G-Dragon rep says blackface photo is a 'huge misunderstanding'

A self-portrait of K-Pop star G-Dragon from Instagram. (G-Dragon / Instagram / July 31, 2013)
August 1, 2013, 3:37 p.m.
Earlier this week, the K-Pop superstar G-Dragon apuestas de futbol posted an image to his Instagram account that shocked many U.S. fans with its resemblance to a widely shared image of the Florida shooting victim Trayvon Martin.
Though the post didn't mention Martin by name, the photo's uncanny similarity to the Martin shot -- similar framing, a gray hood over his head and what appeared to be an ugly "blackface" makeup job -- prompted an uproar from fans and media who thought G-Dragon had made a very awkward sort of tribute in line with the "I Am Trayvon Martin" meme. Artists like Frank Ocean, The-Dream and Diddy had also recently posted similar photos of themselves online.
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Now a rep for G-Dragon has told Spin, one of the first outlets to report on the resemblance, that the entire situation was a "HUGE misunderstanding" and that the image was a visual concept in line with the art for G-Dragon's upcoming album.
"The face paint is only a color variation for his album cover which includes black, white, and red," the rep told Spin. "It is in no way meant to be a political or racial statement." Nonetheless, the photo did spur a conversation about how African-Americans are represented in Korean pop culture.
G-Dragon is slated to appear in L.A. this month at the popular K-CON festival, a showcase of contemporary K-Pop culture. Perhaps this whole episode can be a lesson that any non-African Americans posting context-free photos of themselves in black face paint and hip-hop-inspired attire is probably not a wise move.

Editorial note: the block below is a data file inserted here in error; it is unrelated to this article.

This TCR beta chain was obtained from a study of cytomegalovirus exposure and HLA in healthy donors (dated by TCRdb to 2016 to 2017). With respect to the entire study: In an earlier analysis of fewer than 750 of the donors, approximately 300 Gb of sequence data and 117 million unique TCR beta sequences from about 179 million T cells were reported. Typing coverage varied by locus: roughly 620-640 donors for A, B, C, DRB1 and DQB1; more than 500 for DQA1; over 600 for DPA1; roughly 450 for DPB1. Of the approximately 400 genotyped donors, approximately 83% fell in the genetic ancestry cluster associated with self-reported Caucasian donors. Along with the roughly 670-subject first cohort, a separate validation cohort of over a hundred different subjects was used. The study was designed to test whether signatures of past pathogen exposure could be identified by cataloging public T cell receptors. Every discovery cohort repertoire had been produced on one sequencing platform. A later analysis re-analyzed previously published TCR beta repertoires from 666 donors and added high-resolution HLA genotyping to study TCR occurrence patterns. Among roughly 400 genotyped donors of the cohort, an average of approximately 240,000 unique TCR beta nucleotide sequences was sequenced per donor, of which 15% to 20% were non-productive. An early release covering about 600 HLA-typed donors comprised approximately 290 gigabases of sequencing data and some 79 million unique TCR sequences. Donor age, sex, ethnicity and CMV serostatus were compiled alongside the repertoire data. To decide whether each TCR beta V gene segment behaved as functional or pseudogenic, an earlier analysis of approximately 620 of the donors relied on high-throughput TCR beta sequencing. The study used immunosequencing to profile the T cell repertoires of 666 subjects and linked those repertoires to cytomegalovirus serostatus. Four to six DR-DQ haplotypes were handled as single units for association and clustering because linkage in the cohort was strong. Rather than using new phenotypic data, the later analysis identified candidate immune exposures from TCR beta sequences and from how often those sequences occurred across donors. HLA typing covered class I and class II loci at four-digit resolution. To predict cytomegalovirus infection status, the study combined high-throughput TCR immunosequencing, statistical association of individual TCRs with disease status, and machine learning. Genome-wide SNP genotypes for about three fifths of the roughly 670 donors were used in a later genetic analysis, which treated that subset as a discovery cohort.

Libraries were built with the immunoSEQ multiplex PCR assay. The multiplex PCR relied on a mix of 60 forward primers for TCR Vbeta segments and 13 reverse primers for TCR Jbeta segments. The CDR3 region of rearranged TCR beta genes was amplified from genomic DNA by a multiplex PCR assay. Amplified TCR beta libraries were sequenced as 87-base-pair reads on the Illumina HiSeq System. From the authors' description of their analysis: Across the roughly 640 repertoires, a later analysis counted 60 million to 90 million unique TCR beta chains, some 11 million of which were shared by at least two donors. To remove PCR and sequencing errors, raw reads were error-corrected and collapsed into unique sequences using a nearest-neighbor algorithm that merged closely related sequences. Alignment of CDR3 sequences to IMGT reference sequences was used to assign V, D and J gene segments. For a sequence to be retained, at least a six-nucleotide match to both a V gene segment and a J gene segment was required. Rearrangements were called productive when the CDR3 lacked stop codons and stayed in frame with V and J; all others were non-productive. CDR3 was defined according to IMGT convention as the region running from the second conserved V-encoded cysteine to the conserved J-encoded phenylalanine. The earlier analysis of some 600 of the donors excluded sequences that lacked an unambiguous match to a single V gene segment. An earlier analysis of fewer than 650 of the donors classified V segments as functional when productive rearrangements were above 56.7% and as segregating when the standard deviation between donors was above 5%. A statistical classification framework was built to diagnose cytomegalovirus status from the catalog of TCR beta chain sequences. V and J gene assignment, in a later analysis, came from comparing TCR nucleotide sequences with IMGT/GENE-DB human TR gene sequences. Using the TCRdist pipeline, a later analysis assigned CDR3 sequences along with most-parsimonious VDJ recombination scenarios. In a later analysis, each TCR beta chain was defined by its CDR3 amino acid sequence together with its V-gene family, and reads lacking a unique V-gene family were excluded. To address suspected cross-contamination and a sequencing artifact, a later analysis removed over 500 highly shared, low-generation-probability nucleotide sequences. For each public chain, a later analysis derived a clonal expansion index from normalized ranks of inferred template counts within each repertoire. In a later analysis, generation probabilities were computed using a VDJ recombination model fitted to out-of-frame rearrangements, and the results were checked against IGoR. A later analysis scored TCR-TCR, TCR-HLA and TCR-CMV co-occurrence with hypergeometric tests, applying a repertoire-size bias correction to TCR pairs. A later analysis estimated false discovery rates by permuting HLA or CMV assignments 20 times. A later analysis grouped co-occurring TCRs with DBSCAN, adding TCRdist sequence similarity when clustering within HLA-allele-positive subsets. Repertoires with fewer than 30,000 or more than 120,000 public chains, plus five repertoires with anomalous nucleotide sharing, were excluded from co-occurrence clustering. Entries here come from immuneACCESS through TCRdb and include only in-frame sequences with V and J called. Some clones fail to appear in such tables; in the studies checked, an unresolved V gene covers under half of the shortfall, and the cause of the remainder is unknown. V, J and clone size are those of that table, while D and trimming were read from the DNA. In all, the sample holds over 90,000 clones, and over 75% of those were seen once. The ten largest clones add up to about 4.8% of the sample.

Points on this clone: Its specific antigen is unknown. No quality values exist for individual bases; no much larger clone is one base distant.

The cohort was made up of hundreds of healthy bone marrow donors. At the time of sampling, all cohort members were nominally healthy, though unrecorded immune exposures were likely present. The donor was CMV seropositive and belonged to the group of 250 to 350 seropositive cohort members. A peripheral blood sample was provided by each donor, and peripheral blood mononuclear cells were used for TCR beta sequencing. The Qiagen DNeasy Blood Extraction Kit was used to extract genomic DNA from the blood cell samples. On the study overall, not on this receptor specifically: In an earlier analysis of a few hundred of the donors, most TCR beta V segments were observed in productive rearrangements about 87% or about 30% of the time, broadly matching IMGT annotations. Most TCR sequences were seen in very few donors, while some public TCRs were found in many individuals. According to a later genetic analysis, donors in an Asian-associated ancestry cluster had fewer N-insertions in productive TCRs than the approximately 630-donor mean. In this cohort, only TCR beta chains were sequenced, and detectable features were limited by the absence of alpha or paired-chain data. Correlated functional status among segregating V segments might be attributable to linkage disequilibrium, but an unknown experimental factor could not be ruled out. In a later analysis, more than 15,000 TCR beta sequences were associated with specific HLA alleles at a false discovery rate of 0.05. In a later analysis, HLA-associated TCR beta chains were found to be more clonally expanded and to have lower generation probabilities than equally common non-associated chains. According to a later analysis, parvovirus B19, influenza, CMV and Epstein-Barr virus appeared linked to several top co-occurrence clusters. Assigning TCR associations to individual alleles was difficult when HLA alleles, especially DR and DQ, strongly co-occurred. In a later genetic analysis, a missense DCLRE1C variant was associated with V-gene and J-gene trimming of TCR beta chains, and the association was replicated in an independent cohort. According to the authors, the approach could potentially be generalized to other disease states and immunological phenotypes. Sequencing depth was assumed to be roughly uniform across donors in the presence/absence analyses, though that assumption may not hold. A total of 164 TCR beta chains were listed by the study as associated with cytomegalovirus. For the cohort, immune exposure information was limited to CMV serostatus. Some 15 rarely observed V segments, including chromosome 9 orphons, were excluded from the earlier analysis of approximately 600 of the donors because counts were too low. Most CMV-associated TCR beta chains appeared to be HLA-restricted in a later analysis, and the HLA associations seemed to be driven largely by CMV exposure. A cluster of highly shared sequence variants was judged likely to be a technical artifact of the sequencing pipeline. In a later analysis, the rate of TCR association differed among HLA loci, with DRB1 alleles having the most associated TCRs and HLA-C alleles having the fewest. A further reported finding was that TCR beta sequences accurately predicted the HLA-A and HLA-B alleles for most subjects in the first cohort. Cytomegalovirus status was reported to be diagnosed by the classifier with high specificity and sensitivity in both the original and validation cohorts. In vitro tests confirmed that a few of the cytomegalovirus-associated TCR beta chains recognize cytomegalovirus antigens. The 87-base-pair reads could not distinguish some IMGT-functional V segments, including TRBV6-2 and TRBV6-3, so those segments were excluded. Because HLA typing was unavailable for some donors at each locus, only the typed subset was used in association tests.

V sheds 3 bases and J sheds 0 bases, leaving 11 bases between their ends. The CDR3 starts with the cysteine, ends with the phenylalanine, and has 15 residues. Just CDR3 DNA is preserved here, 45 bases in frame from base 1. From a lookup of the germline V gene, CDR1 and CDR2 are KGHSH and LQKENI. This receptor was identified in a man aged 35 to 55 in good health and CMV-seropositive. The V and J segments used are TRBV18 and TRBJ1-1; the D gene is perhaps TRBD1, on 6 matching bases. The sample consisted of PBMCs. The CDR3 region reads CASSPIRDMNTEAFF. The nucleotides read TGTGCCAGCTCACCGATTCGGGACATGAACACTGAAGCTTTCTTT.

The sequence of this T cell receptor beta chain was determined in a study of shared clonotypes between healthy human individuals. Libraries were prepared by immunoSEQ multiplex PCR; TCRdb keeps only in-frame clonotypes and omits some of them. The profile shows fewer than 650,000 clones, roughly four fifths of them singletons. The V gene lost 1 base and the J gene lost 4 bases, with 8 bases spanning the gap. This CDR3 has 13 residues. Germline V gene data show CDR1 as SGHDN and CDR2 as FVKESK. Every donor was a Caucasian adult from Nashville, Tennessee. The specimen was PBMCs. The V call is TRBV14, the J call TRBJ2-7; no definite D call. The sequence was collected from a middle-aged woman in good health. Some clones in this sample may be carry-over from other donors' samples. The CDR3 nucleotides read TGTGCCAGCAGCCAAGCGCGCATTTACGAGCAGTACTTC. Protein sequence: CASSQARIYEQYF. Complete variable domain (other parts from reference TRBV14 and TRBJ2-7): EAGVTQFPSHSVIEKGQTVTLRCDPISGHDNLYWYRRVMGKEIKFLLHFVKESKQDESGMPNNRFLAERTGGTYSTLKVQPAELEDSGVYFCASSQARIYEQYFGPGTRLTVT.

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Whatever Augest Brown you really don't deserve this job you treat it and your wrtiting with no fact, respect or truth.
I'm glad this story was posted, it should be addressed that the Kpop community that borrows so much of its sound from the black music industry constantly mocks that same influential industry. I can't tell you how often I see blackface and mocking ebonic-like accents on Korean TV (which my family, being of Korean heritage watch every weekend)! Always there is someone mocking black people for laughs and Americans just look.

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He's not wearing a hoodie he pulled a shirt over his head.  His "hip hop attire" is a T shirt.  Now no one can wear a basic T shirt without getting approval from August Brown of the LA Times Music blog?
The "spur a conversation" link you provides is to another blog.  And the "conversation" consists of 2 posts, both of which are criticizing the slant of the article, nothing about "how African-Americans are represented in Korean pop culture."
How did you manage to mangle the takeaway from all this to be that people shouldn't wear hip hop clothing.  You didn't get any sort of inkling that maybe the lesson is BE A JOURNALIST? Is dropping an email to YG for comment that hard? It looks like you still haven't even bothered to look at the original photo since you continue to insist it's a hoodie.
the LA Times blog sourced its entry entirely from a SPIN online entry that based itself (down to the talking points and mistatements) from an entirely unsourced LIVEJOURNAL rant from a teenager.
August Brown, you're probably aces as a human being but when it comes to your job ur doin it rong man.
Every show. Every game. Every ticket.
Be the first on your street to see the show.
Share your summer travel photos. We'll publish the best in print and online. 2012 highlights

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